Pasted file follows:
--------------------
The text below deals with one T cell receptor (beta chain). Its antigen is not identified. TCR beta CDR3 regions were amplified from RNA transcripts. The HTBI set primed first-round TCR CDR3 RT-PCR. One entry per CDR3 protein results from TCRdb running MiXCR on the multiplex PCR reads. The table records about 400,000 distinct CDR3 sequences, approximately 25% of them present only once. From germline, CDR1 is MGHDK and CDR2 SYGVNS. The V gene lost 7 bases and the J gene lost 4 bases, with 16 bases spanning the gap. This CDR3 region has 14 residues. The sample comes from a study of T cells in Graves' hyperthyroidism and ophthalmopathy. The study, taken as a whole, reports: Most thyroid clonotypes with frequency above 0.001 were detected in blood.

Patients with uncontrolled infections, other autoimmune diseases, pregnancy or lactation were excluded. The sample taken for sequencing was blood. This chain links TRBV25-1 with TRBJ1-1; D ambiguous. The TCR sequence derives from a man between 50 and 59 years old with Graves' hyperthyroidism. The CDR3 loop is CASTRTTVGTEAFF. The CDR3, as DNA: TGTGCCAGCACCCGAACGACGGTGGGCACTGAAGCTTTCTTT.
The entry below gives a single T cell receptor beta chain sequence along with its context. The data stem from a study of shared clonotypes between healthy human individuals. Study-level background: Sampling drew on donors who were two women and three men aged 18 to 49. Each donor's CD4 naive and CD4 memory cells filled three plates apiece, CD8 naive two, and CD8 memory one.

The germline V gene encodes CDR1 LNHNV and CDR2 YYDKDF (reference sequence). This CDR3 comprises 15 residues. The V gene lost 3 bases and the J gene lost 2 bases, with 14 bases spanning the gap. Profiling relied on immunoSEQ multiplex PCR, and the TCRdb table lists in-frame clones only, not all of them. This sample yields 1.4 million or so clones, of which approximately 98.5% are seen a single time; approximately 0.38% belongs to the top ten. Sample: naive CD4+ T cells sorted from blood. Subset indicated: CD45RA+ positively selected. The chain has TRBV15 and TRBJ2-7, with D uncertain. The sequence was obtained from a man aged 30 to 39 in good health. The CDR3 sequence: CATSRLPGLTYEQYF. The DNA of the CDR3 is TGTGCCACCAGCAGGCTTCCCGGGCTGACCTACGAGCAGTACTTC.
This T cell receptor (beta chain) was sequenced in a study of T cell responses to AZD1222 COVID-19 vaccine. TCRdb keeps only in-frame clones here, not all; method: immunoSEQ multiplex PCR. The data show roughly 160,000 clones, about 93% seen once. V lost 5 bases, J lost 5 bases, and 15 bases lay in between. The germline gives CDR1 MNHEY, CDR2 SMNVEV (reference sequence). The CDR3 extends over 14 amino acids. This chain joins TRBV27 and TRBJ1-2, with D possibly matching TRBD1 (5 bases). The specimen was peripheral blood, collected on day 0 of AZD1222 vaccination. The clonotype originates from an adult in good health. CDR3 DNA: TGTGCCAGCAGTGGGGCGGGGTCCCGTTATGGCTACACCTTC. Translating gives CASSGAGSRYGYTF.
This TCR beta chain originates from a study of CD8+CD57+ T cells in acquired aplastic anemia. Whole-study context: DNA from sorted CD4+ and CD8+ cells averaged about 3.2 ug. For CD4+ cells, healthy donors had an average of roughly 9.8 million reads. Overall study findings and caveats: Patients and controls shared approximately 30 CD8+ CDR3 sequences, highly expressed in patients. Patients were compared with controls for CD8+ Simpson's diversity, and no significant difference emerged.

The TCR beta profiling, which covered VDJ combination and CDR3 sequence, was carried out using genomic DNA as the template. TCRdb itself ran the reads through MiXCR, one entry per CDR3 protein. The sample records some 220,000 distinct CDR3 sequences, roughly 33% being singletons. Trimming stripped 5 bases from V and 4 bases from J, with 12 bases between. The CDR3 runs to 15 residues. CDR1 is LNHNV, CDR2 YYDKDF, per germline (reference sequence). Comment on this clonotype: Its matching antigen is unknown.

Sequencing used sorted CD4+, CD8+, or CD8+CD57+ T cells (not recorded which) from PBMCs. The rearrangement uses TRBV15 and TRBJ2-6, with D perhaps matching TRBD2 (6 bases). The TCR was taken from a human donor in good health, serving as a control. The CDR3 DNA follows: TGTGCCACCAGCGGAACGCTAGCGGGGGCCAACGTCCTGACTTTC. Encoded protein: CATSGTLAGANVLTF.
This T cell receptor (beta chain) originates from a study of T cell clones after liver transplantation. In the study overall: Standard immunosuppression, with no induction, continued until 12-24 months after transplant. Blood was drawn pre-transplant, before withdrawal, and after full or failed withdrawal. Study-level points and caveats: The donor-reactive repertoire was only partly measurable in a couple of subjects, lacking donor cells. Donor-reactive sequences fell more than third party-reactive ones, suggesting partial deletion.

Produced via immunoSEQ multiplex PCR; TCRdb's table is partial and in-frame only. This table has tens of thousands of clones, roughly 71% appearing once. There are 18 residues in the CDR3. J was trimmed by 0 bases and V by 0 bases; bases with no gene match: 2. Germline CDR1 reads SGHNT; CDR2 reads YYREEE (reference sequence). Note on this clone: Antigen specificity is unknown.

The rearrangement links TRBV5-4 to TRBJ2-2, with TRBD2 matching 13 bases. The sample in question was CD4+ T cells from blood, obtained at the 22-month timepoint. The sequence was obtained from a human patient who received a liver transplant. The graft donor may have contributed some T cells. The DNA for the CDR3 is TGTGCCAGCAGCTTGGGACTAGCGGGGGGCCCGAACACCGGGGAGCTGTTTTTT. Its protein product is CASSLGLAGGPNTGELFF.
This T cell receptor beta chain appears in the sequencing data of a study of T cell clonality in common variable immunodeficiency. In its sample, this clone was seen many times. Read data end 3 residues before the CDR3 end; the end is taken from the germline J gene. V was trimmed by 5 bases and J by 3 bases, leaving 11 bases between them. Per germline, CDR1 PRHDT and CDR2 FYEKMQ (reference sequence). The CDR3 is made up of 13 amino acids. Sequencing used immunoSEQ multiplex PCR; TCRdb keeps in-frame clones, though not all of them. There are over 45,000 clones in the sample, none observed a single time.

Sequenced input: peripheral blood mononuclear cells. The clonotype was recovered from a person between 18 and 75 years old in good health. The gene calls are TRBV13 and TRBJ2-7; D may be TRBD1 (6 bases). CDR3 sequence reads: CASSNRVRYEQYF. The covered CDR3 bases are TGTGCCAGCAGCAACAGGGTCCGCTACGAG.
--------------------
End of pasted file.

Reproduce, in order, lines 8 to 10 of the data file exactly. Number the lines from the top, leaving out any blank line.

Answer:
Sequencing used sorted CD4+, CD8+, or CD8+CD57+ T cells (not recorded which) from PBMCs. The rearrangement uses TRBV15 and TRBJ2-6, with D perhaps matching TRBD2 (6 bases). The TCR was taken from a human donor in good health, serving as a control. The CDR3 DNA follows: TGTGCCACCAGCGGAACGCTAGCGGGGGCCAACGTCCTGACTTTC. Encoded protein: CATSGTLAGANVLTF.
This T cell receptor (beta chain) originates from a study of T cell clones after liver transplantation. In the study overall: Standard immunosuppression, with no induction, continued until 12-24 months after transplant. Blood was drawn pre-transplant, before withdrawal, and after full or failed withdrawal. Study-level points and caveats: The donor-reactive repertoire was only partly measurable in a couple of subjects, lacking donor cells. Donor-reactive sequences fell more than third party-reactive ones, suggesting partial deletion.

Produced via immunoSEQ multiplex PCR; TCRdb's table is partial and in-frame only. This table has tens of thousands of clones, roughly 71% appearing once. There are 18 residues in the CDR3. J was trimmed by 0 bases and V by 0 bases; bases with no gene match: 2. Germline CDR1 reads SGHNT; CDR2 reads YYREEE (reference sequence). Note on this clone: Antigen specificity is unknown.